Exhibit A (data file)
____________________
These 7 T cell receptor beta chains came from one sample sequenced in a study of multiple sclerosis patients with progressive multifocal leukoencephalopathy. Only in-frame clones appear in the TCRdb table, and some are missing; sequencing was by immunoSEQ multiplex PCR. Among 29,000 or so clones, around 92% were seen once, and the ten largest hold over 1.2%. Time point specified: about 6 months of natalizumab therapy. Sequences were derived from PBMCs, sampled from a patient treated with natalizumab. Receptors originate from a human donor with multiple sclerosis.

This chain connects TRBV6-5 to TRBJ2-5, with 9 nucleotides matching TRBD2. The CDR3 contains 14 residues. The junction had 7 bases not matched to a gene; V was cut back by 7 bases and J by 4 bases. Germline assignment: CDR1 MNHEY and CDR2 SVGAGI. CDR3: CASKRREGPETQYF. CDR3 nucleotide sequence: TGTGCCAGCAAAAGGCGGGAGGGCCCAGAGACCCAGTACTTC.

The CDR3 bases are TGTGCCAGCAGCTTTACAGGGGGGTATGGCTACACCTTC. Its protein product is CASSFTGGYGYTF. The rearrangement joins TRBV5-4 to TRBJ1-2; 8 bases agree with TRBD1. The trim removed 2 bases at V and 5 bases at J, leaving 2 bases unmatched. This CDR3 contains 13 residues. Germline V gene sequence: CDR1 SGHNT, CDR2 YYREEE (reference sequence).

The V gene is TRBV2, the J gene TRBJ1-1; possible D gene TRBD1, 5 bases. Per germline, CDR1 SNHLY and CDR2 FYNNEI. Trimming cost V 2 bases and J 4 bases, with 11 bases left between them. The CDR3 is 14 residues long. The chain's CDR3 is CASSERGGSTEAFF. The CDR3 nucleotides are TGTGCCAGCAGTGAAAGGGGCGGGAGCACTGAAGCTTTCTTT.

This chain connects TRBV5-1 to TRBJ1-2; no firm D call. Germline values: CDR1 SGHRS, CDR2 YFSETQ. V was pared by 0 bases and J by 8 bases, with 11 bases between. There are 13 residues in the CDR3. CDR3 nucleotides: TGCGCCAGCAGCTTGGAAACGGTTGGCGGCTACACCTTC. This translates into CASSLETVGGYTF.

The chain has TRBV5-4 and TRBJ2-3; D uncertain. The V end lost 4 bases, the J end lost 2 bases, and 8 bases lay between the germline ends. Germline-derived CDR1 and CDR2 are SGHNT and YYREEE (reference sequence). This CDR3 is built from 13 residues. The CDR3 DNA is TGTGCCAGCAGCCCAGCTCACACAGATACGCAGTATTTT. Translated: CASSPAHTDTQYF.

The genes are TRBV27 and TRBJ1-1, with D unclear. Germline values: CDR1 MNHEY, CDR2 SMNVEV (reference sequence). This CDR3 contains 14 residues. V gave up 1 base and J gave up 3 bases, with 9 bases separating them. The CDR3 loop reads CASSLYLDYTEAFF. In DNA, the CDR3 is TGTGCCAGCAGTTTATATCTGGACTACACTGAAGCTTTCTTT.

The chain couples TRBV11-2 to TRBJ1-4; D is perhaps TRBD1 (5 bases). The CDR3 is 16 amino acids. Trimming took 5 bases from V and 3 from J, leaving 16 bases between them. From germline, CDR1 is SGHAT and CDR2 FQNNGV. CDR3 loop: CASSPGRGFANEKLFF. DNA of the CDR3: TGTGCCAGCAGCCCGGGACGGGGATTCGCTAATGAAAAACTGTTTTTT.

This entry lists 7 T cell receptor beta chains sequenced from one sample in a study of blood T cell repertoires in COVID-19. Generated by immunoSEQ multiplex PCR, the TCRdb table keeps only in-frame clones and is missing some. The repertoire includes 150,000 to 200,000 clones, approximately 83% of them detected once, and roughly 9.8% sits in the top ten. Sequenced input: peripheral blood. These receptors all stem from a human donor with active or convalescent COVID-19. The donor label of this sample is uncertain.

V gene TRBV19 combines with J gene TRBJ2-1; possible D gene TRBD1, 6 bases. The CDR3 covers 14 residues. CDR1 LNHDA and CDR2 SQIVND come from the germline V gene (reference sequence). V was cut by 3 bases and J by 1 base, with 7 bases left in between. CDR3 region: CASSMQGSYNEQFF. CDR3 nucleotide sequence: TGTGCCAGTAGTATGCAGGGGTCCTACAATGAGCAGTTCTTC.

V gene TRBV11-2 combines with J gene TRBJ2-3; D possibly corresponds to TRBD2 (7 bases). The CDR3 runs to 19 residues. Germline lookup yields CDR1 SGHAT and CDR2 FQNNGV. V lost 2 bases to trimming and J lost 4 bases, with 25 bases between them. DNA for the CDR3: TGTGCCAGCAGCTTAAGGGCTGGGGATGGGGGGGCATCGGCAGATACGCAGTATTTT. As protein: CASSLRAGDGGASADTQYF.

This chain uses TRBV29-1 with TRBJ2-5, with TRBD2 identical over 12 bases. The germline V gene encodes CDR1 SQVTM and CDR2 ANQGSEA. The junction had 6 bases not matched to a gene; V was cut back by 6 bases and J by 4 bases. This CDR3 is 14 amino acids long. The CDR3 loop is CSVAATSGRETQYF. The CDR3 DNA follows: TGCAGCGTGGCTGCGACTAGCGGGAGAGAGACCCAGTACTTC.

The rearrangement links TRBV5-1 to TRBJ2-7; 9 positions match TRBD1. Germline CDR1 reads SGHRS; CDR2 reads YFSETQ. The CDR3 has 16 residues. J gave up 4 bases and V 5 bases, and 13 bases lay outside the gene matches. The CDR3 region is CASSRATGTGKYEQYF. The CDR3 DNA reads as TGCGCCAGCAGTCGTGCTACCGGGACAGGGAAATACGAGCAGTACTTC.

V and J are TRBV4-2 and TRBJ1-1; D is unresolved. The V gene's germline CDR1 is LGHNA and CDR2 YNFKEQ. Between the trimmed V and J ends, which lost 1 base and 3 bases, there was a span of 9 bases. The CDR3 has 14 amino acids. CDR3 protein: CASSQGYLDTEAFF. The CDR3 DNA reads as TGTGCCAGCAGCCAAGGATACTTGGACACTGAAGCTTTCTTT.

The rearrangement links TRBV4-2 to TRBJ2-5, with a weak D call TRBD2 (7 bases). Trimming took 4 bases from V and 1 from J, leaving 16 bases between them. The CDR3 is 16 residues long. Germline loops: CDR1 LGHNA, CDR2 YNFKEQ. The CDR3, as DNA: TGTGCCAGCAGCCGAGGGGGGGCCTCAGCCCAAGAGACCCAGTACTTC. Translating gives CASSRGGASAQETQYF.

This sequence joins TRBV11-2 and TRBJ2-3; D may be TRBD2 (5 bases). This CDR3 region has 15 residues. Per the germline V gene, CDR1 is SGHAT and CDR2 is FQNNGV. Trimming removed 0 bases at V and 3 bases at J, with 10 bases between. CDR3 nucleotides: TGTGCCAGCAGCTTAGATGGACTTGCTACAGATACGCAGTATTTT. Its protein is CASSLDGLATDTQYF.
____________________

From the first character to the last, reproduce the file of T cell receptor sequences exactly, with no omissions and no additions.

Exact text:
These 7 T cell receptor beta chains came from one sample sequenced in a study of multiple sclerosis patients with progressive multifocal leukoencephalopathy. Only in-frame clones appear in the TCRdb table, and some are missing; sequencing was by immunoSEQ multiplex PCR. Among 29,000 or so clones, around 92% were seen once, and the ten largest hold over 1.2%. Time point specified: about 6 months of natalizumab therapy. Sequences were derived from PBMCs, sampled from a patient treated with natalizumab. Receptors originate from a human donor with multiple sclerosis.

This chain connects TRBV6-5 to TRBJ2-5, with 9 nucleotides matching TRBD2. The CDR3 contains 14 residues. The junction had 7 bases not matched to a gene; V was cut back by 7 bases and J by 4 bases. Germline assignment: CDR1 MNHEY and CDR2 SVGAGI. CDR3: CASKRREGPETQYF. CDR3 nucleotide sequence: TGTGCCAGCAAAAGGCGGGAGGGCCCAGAGACCCAGTACTTC.

The CDR3 bases are TGTGCCAGCAGCTTTACAGGGGGGTATGGCTACACCTTC. Its protein product is CASSFTGGYGYTF. The rearrangement joins TRBV5-4 to TRBJ1-2; 8 bases agree with TRBD1. The trim removed 2 bases at V and 5 bases at J, leaving 2 bases unmatched. This CDR3 contains 13 residues. Germline V gene sequence: CDR1 SGHNT, CDR2 YYREEE (reference sequence).

The V gene is TRBV2, the J gene TRBJ1-1; possible D gene TRBD1, 5 bases. Per germline, CDR1 SNHLY and CDR2 FYNNEI. Trimming cost V 2 bases and J 4 bases, with 11 bases left between them. The CDR3 is 14 residues long. The chain's CDR3 is CASSERGGSTEAFF. The CDR3 nucleotides are TGTGCCAGCAGTGAAAGGGGCGGGAGCACTGAAGCTTTCTTT.

This chain connects TRBV5-1 to TRBJ1-2; no firm D call. Germline values: CDR1 SGHRS, CDR2 YFSETQ. V was pared by 0 bases and J by 8 bases, with 11 bases between. There are 13 residues in the CDR3. CDR3 nucleotides: TGCGCCAGCAGCTTGGAAACGGTTGGCGGCTACACCTTC. This translates into CASSLETVGGYTF.

The chain has TRBV5-4 and TRBJ2-3; D uncertain. The V end lost 4 bases, the J end lost 2 bases, and 8 bases lay between the germline ends. Germline-derived CDR1 and CDR2 are SGHNT and YYREEE (reference sequence). This CDR3 is built from 13 residues. The CDR3 DNA is TGTGCCAGCAGCCCAGCTCACACAGATACGCAGTATTTT. Translated: CASSPAHTDTQYF.

The genes are TRBV27 and TRBJ1-1, with D unclear. Germline values: CDR1 MNHEY, CDR2 SMNVEV (reference sequence). This CDR3 contains 14 residues. V gave up 1 base and J gave up 3 bases, with 9 bases separating them. The CDR3 loop reads CASSLYLDYTEAFF. In DNA, the CDR3 is TGTGCCAGCAGTTTATATCTGGACTACACTGAAGCTTTCTTT.

The chain couples TRBV11-2 to TRBJ1-4; D is perhaps TRBD1 (5 bases). The CDR3 is 16 amino acids. Trimming took 5 bases from V and 3 from J, leaving 16 bases between them. From germline, CDR1 is SGHAT and CDR2 FQNNGV. CDR3 loop: CASSPGRGFANEKLFF. DNA of the CDR3: TGTGCCAGCAGCCCGGGACGGGGATTCGCTAATGAAAAACTGTTTTTT.

This entry lists 7 T cell receptor beta chains sequenced from one sample in a study of blood T cell repertoires in COVID-19. Generated by immunoSEQ multiplex PCR, the TCRdb table keeps only in-frame clones and is missing some. The repertoire includes 150,000 to 200,000 clones, approximately 83% of them detected once, and roughly 9.8% sits in the top ten. Sequenced input: peripheral blood. These receptors all stem from a human donor with active or convalescent COVID-19. The donor label of this sample is uncertain.

V gene TRBV19 combines with J gene TRBJ2-1; possible D gene TRBD1, 6 bases. The CDR3 covers 14 residues. CDR1 LNHDA and CDR2 SQIVND come from the germline V gene (reference sequence). V was cut by 3 bases and J by 1 base, with 7 bases left in between. CDR3 region: CASSMQGSYNEQFF. CDR3 nucleotide sequence: TGTGCCAGTAGTATGCAGGGGTCCTACAATGAGCAGTTCTTC.

V gene TRBV11-2 combines with J gene TRBJ2-3; D possibly corresponds to TRBD2 (7 bases). The CDR3 runs to 19 residues. Germline lookup yields CDR1 SGHAT and CDR2 FQNNGV. V lost 2 bases to trimming and J lost 4 bases, with 25 bases between them. DNA for the CDR3: TGTGCCAGCAGCTTAAGGGCTGGGGATGGGGGGGCATCGGCAGATACGCAGTATTTT. As protein: CASSLRAGDGGASADTQYF.

This chain uses TRBV29-1 with TRBJ2-5, with TRBD2 identical over 12 bases. The germline V gene encodes CDR1 SQVTM and CDR2 ANQGSEA. The junction had 6 bases not matched to a gene; V was cut back by 6 bases and J by 4 bases. This CDR3 is 14 amino acids long. The CDR3 loop is CSVAATSGRETQYF. The CDR3 DNA follows: TGCAGCGTGGCTGCGACTAGCGGGAGAGAGACCCAGTACTTC.

The rearrangement links TRBV5-1 to TRBJ2-7; 9 positions match TRBD1. Germline CDR1 reads SGHRS; CDR2 reads YFSETQ. The CDR3 has 16 residues. J gave up 4 bases and V 5 bases, and 13 bases lay outside the gene matches. The CDR3 region is CASSRATGTGKYEQYF. The CDR3 DNA reads as TGCGCCAGCAGTCGTGCTACCGGGACAGGGAAATACGAGCAGTACTTC.

V and J are TRBV4-2 and TRBJ1-1; D is unresolved. The V gene's germline CDR1 is LGHNA and CDR2 YNFKEQ. Between the trimmed V and J ends, which lost 1 base and 3 bases, there was a span of 9 bases. The CDR3 has 14 amino acids. CDR3 protein: CASSQGYLDTEAFF. The CDR3 DNA reads as TGTGCCAGCAGCCAAGGATACTTGGACACTGAAGCTTTCTTT.

The rearrangement links TRBV4-2 to TRBJ2-5, with a weak D call TRBD2 (7 bases). Trimming took 4 bases from V and 1 from J, leaving 16 bases between them. The CDR3 is 16 residues long. Germline loops: CDR1 LGHNA, CDR2 YNFKEQ. The CDR3, as DNA: TGTGCCAGCAGCCGAGGGGGGGCCTCAGCCCAAGAGACCCAGTACTTC. Translating gives CASSRGGASAQETQYF.

This sequence joins TRBV11-2 and TRBJ2-3; D may be TRBD2 (5 bases). This CDR3 region has 15 residues. Per the germline V gene, CDR1 is SGHAT and CDR2 is FQNNGV. Trimming removed 0 bases at V and 3 bases at J, with 10 bases between. CDR3 nucleotides: TGTGCCAGCAGCTTAGATGGACTTGCTACAGATACGCAGTATTTT. Its protein is CASSLDGLATDTQYF.